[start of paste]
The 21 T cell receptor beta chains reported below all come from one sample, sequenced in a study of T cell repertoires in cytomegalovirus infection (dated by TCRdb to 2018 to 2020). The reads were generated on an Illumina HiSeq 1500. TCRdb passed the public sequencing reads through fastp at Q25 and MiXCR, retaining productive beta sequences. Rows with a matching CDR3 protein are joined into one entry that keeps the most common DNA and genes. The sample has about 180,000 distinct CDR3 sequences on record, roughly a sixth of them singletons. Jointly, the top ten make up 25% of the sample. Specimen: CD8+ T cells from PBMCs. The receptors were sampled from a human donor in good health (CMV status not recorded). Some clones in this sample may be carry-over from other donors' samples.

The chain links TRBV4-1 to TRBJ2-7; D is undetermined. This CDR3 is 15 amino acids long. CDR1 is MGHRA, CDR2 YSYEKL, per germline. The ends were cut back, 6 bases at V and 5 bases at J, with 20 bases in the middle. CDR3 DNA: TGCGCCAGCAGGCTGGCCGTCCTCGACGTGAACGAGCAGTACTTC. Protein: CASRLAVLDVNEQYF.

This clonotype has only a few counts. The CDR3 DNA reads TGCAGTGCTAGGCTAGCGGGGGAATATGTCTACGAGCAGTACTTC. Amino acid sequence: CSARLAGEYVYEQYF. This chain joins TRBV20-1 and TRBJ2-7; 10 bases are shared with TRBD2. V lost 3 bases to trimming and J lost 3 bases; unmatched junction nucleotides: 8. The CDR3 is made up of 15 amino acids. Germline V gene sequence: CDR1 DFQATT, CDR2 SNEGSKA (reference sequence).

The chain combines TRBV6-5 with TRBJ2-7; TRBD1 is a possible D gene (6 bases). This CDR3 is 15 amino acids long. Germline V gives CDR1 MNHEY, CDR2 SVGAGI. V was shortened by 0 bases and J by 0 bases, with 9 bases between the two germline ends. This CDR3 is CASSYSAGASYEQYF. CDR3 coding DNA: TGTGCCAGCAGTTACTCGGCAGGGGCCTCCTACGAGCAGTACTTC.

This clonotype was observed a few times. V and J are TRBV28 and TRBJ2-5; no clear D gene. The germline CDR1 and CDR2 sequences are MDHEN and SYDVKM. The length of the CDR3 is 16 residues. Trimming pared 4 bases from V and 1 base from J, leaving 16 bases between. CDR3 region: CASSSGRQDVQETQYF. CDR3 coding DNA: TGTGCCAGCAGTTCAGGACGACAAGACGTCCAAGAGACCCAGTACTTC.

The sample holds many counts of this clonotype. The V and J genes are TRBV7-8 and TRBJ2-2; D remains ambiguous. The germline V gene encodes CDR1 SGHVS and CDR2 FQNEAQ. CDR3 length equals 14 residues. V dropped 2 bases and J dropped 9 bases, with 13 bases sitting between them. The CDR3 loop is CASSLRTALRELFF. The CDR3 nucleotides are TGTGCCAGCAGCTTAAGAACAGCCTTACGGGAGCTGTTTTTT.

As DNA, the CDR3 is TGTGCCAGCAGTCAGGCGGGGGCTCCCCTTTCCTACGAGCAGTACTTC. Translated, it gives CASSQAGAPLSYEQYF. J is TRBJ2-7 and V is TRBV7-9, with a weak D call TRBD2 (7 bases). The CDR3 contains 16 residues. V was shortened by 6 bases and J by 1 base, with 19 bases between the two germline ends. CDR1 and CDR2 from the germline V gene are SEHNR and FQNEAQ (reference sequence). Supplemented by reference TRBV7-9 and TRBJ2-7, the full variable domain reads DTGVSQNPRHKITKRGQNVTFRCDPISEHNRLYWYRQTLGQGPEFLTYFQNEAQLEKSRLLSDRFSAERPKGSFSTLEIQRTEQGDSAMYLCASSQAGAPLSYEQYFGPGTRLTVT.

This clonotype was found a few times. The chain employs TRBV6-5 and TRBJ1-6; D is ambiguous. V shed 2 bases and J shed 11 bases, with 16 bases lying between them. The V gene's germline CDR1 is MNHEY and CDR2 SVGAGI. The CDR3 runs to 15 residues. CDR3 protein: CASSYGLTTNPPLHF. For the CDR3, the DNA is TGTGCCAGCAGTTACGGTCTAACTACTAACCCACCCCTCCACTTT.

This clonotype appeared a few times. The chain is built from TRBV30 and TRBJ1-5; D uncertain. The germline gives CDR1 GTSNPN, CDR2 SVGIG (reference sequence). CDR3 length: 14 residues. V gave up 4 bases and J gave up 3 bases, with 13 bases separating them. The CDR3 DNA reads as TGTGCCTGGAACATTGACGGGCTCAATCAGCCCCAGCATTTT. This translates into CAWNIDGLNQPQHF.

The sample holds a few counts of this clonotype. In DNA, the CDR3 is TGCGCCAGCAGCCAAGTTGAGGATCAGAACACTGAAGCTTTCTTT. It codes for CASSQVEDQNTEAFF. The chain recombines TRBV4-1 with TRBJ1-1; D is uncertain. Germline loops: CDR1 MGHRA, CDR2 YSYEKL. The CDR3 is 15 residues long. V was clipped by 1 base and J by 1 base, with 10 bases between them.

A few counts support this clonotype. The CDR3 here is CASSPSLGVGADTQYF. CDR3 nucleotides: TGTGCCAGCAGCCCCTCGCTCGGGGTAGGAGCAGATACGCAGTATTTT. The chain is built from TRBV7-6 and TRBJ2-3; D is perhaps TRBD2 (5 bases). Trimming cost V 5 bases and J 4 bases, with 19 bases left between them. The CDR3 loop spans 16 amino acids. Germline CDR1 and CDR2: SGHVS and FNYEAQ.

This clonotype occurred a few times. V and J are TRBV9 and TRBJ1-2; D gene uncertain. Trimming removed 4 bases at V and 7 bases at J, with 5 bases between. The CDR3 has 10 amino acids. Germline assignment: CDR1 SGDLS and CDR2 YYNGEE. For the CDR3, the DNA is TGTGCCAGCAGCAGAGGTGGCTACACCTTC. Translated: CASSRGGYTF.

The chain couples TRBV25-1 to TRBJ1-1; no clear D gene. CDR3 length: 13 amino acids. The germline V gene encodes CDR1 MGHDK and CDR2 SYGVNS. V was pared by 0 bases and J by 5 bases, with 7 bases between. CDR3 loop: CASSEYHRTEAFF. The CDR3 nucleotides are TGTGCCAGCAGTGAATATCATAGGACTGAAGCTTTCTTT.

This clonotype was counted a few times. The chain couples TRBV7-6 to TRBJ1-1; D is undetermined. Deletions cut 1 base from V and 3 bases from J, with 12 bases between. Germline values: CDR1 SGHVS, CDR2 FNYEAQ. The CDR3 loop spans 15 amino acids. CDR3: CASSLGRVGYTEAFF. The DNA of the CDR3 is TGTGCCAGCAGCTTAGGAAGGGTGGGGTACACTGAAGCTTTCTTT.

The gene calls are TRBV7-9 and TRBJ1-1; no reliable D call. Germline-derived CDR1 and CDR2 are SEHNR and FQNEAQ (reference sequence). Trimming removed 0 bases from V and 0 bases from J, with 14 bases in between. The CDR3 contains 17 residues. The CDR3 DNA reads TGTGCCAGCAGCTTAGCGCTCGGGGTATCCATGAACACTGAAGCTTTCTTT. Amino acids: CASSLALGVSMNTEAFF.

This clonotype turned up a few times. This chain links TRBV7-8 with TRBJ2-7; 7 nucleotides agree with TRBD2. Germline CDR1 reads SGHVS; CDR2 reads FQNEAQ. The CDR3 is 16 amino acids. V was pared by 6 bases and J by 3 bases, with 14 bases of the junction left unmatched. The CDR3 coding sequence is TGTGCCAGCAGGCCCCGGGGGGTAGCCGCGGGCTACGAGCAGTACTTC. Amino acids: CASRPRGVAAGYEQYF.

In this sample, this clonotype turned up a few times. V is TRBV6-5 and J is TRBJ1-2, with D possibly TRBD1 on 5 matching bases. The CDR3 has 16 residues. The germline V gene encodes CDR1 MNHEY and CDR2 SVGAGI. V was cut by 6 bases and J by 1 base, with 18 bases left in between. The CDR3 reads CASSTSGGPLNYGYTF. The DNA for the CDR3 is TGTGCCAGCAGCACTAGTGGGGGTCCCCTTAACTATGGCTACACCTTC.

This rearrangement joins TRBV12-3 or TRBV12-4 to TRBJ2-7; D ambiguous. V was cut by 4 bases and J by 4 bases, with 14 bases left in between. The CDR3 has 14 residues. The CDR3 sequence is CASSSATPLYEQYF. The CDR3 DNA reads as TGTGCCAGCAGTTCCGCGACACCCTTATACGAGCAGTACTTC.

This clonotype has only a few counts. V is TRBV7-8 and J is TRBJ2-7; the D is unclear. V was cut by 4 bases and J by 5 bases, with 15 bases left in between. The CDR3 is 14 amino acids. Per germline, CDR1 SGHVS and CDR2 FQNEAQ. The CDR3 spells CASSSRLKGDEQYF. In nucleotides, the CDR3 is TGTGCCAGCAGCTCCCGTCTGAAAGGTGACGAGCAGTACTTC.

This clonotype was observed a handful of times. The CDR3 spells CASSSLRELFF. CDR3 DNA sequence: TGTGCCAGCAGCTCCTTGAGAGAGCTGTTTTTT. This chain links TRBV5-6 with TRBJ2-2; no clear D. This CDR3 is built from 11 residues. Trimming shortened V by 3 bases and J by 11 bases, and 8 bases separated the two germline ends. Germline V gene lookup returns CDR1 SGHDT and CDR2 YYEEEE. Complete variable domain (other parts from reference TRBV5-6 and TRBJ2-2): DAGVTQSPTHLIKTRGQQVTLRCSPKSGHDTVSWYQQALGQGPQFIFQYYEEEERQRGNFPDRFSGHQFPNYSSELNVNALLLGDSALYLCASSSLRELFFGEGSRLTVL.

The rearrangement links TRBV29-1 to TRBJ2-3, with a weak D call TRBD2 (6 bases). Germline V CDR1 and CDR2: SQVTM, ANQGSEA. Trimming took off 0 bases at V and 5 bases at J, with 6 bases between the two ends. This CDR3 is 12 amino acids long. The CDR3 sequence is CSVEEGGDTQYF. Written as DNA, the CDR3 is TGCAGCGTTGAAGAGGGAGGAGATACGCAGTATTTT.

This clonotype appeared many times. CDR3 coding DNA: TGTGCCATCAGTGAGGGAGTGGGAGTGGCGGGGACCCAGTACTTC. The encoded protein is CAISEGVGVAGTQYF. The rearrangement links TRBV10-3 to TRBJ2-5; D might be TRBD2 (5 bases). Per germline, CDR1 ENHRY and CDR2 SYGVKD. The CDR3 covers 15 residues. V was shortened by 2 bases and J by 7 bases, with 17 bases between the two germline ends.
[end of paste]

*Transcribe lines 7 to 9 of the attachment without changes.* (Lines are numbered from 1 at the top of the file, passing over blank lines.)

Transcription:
As DNA, the CDR3 is TGTGCCAGCAGTCAGGCGGGGGCTCCCCTTTCCTACGAGCAGTACTTC. Translated, it gives CASSQAGAPLSYEQYF. J is TRBJ2-7 and V is TRBV7-9, with a weak D call TRBD2 (7 bases). The CDR3 contains 16 residues. V was shortened by 6 bases and J by 1 base, with 19 bases between the two germline ends. CDR1 and CDR2 from the germline V gene are SEHNR and FQNEAQ (reference sequence). Supplemented by reference TRBV7-9 and TRBJ2-7, the full variable domain reads DTGVSQNPRHKITKRGQNVTFRCDPISEHNRLYWYRQTLGQGPEFLTYFQNEAQLEKSRLLSDRFSAERPKGSFSTLEIQRTEQGDSAMYLCASSQAGAPLSYEQYFGPGTRLTVT.

This clonotype was found a few times. The chain employs TRBV6-5 and TRBJ1-6; D is ambiguous. V shed 2 bases and J shed 11 bases, with 16 bases lying between them. The V gene's germline CDR1 is MNHEY and CDR2 SVGAGI. The CDR3 runs to 15 residues. CDR3 protein: CASSYGLTTNPPLHF. For the CDR3, the DNA is TGTGCCAGCAGTTACGGTCTAACTACTAACCCACCCCTCCACTTT.

This clonotype appeared a few times. The chain is built from TRBV30 and TRBJ1-5; D uncertain. The germline gives CDR1 GTSNPN, CDR2 SVGIG (reference sequence). CDR3 length: 14 residues. V gave up 4 bases and J gave up 3 bases, with 13 bases separating them. The CDR3 DNA reads as TGTGCCTGGAACATTGACGGGCTCAATCAGCCCCAGCATTTT. This translates into CAWNIDGLNQPQHF.